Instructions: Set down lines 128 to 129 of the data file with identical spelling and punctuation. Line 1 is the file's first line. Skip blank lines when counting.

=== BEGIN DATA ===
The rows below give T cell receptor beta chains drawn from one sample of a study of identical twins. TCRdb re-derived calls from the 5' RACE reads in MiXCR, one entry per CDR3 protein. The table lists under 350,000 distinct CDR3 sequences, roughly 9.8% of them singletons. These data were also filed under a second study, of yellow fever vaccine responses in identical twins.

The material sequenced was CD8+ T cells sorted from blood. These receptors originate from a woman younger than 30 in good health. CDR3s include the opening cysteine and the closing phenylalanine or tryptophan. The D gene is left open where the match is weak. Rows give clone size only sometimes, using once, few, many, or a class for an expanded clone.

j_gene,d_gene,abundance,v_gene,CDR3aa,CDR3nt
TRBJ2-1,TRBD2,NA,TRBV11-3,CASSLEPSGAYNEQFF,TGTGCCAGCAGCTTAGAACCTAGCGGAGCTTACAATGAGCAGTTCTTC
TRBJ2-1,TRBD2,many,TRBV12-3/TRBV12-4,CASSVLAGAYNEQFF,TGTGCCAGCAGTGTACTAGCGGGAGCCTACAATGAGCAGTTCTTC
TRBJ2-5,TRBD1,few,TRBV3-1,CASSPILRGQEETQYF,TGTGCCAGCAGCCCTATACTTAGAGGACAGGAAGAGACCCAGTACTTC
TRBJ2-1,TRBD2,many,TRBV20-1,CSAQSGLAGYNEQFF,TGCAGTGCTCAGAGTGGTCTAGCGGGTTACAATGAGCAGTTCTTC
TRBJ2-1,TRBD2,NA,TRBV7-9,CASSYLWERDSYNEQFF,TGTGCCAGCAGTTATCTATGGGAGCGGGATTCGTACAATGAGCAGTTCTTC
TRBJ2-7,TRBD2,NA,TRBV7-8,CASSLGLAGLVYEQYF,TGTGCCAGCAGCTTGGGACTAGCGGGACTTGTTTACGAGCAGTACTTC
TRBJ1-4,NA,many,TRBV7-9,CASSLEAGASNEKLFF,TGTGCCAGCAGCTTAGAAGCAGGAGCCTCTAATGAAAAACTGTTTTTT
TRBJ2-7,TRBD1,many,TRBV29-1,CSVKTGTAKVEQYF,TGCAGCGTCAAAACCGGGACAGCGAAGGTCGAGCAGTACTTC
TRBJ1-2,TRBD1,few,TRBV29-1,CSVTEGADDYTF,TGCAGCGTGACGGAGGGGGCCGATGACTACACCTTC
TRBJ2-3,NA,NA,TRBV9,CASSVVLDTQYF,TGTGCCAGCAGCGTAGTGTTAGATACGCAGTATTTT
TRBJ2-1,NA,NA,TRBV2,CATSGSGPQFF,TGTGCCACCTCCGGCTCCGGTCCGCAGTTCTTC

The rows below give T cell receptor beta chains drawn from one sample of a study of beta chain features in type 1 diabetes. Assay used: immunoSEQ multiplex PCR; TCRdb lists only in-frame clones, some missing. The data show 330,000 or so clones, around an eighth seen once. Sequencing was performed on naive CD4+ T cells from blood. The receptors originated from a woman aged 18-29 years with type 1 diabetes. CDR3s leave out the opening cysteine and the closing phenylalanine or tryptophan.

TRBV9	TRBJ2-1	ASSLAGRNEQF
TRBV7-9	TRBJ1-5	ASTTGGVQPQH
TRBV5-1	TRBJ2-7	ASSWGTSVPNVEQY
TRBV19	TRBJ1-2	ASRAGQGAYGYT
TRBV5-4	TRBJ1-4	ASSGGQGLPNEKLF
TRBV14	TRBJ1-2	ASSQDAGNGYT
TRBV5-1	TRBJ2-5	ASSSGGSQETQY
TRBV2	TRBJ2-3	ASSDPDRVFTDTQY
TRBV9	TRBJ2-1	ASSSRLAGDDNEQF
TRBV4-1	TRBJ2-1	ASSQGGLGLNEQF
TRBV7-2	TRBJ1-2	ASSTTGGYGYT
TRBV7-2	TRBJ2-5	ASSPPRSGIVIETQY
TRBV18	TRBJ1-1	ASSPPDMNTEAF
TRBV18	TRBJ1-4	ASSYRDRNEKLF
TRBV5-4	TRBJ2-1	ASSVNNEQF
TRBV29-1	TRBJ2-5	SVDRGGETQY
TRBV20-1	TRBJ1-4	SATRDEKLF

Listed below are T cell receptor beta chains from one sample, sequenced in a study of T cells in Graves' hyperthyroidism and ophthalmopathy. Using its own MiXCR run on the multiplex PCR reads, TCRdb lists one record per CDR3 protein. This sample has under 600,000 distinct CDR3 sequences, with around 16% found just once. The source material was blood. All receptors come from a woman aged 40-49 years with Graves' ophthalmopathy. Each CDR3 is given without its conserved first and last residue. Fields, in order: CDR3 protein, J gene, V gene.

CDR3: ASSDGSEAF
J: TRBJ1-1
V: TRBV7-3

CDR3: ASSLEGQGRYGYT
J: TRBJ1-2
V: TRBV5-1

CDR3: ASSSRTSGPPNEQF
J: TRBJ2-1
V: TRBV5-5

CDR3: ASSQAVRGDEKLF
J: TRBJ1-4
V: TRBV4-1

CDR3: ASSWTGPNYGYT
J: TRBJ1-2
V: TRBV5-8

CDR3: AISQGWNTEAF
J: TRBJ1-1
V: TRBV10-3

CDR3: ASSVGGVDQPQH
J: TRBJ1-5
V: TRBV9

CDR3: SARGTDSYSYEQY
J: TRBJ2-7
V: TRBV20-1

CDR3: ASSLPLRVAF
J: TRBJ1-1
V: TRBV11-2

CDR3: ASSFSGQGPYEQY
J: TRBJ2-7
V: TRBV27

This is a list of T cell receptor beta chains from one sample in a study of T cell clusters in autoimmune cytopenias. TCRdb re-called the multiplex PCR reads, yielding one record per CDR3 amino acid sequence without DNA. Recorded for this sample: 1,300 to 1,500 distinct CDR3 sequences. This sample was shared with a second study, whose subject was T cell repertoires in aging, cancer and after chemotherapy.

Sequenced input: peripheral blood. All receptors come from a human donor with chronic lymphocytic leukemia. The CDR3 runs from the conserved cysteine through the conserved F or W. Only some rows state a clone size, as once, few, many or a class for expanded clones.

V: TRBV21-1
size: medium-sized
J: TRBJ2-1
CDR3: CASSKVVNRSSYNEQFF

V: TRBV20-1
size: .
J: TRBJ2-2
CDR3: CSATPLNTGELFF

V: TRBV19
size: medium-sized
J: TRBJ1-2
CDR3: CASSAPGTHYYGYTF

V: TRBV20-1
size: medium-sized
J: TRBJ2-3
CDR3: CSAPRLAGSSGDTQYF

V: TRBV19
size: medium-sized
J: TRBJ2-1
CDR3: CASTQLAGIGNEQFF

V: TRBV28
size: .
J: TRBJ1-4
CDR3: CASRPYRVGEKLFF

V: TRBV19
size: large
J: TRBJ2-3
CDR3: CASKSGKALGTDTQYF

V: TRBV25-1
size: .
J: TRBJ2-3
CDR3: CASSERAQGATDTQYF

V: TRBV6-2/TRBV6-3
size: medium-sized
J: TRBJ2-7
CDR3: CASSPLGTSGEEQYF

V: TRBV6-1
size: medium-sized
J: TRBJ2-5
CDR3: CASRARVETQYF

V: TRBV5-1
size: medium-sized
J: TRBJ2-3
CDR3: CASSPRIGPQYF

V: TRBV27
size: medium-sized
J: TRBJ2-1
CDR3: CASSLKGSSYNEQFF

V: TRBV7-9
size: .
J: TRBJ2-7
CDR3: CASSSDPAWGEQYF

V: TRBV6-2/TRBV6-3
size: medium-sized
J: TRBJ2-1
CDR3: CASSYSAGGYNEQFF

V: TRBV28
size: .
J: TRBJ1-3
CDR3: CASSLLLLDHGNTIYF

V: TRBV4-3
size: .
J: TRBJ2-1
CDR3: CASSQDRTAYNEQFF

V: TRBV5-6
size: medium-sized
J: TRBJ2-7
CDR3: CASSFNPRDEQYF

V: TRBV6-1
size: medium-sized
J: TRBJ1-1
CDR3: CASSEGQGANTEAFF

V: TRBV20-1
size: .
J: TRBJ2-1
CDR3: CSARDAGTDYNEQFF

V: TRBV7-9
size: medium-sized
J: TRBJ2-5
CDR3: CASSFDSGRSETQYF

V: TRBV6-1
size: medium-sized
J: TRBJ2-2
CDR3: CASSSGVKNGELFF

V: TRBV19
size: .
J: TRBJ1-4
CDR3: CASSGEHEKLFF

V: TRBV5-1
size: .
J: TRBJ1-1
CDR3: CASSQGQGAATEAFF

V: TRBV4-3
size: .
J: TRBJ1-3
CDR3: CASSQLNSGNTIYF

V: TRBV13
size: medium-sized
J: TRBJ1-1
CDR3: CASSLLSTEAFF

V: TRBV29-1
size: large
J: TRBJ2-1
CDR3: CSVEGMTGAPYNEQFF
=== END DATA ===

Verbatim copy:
J: TRBJ2-1
CDR3: CASSQDRTAYNEQFF